Obviously, Algorithm 4.3 is an instance of Algorithm 3.13. Given an attribute order of the conditional attributes in a decision table, using the Algorithm 4.3 and divide and conquer method, an efficient attribute reduction algorithm is developed.

Algorithm 4.4. Computation of Attribute Reduction Based on Divide and Conquer Method
Input: A decision table and an attribute order
Output: Attribute reduction of .

Step 1. , .

Step 2. Compute the positive region , according to Algorithm 3.14.

Step 3. Compute the non-empty label attribute set by Algorithm 4.3.

Step 4. //Suppose be the maximum label attribute of .
;
IF THEN RETURN ;
ELSE
 Generate a new attribute order:
;
 Compute new non-empty label attribute set of by Algorithm 4.3;
 GOTO Step  4.
END IF

Suppose and , the average time complexity of the Algorithm 4.4 is . Its space complexity is .

In Algorithm 4.4, Step  1 is the initialization. In Step  2 of Algorithm 4.4, divide and conquer method is used to compute equivalence classes and positive region, thus Step  2 is an instance of Algorithm 3.13. In Step 3, Algorithm 4.3 is used to compute non-empty label attribute set (Algorithm 4.3 is also an instance of Algorithm 3.13). Step  4 is responding to Step  5 of Algorithm 3.13. In Step  4, Algorithm 4.3 is called repeatedly to reduce the redundant attribute set. That is, Algorithm 4.4 is composed of instances of Algorithm 4.3, which illustrates that Algorithm 4.4 is implemented by divide and conquer method. Basically, divide and conquer method is used primarily to compute equivalence classes, positive region, and non-empty label attribute set and delete element cells in discernibility matrix in Algorithm 4.4.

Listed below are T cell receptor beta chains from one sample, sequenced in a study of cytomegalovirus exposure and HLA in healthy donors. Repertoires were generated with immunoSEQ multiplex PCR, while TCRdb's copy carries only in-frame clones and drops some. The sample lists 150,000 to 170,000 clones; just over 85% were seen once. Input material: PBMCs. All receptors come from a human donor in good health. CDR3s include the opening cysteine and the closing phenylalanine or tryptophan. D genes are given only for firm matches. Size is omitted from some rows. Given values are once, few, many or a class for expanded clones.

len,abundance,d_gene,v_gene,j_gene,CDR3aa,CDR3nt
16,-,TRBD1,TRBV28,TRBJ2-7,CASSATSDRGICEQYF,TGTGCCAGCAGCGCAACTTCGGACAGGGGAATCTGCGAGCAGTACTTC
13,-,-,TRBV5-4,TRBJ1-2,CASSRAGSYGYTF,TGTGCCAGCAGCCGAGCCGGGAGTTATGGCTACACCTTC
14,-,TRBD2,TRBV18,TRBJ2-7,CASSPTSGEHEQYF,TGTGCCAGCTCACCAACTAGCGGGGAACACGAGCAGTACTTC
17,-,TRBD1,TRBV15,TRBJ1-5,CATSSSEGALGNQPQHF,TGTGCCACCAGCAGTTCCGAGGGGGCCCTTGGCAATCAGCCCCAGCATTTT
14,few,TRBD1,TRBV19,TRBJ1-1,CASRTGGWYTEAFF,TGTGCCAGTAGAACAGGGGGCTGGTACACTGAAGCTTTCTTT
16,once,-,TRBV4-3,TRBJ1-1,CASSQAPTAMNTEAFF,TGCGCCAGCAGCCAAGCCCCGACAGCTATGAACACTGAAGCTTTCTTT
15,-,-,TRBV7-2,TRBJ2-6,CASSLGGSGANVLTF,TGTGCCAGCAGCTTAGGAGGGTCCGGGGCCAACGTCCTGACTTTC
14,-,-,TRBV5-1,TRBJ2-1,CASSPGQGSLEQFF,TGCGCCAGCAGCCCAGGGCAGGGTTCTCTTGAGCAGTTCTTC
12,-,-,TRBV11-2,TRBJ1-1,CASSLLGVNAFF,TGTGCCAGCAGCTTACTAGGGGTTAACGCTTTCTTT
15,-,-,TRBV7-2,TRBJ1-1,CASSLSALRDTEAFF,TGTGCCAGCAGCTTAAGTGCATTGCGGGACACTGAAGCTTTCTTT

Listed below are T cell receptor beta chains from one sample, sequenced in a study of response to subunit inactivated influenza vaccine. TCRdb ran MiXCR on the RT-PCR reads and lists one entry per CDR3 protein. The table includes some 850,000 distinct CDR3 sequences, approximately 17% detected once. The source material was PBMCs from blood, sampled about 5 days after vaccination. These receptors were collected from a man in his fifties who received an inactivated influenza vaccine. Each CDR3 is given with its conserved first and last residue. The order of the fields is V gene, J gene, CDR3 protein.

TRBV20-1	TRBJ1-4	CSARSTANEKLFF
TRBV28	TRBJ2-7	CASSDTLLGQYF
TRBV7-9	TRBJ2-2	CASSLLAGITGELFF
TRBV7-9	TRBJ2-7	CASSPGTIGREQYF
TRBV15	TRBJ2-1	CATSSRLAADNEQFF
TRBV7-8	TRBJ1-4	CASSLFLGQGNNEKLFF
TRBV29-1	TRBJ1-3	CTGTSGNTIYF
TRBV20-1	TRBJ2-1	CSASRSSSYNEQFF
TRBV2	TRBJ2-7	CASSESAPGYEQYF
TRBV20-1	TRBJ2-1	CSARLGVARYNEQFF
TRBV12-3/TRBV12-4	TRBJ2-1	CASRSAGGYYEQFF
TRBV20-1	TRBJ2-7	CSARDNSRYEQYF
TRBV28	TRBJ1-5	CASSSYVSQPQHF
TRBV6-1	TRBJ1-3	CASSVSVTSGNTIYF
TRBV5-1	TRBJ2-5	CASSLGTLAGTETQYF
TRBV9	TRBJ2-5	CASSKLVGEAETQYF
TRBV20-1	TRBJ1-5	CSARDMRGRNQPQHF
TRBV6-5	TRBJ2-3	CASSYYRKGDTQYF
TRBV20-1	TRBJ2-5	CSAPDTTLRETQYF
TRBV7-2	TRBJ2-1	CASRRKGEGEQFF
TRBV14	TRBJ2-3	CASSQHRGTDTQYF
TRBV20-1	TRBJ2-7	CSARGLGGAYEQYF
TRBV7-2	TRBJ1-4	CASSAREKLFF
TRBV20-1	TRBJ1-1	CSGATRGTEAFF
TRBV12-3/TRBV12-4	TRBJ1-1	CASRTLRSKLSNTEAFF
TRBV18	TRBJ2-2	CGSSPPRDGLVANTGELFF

5. A Fast Algorithm for Value Reduction Based on Divide and Conquer Method

Proposition 5.1. Given a decision table , for all , a certain rule can be induced by object .

Proposition 5.2. Given a decision table , let us denote by a certain rule set of . , must be induced by .

Proposition 5.3. Given a decision table , let us denote by certain rule set of . For all , let us denote by the certain rule by . Let . Then, .

According to Algorithm 3.13, Propositions 5.1, 5.2, and 5.3, a recursive function and an algorithm for value reduction based on divide and conquer method are developed as follows.

Function 2
DRAVDAC
//Denote by array CoreValueAttribute the result of value reduction of .
//The values of array CoreValueAttribute are all 0 initially.

Step 1 (Ending Condition). IF there is contradiction on , THEN
 return;
END IF

Step 2 (Value reduction on based on divide and conquer method). Step 2.1 (Divide).
Divide into sub-decision tables on attribute by using tolerance relation.
Step 2.2 (Conquer sub-problems recursively).
Denote by array the solution of .
Where, .
FOR = 1 TO DO
= DRAVDAC;
END FOR
Step 2.3 (Merge the solutions).
FOR = 1 TO DO
 FOR =1 TO DO
  IF == 1 THEN break; END IF
 END FOR
 IF THEN CoreValueAttribute =1 END IF
END FOR
END Function 2.

Using Function 2, we present an algorithm for value reduction based on divide and conquer method (see Algorithm 5.4).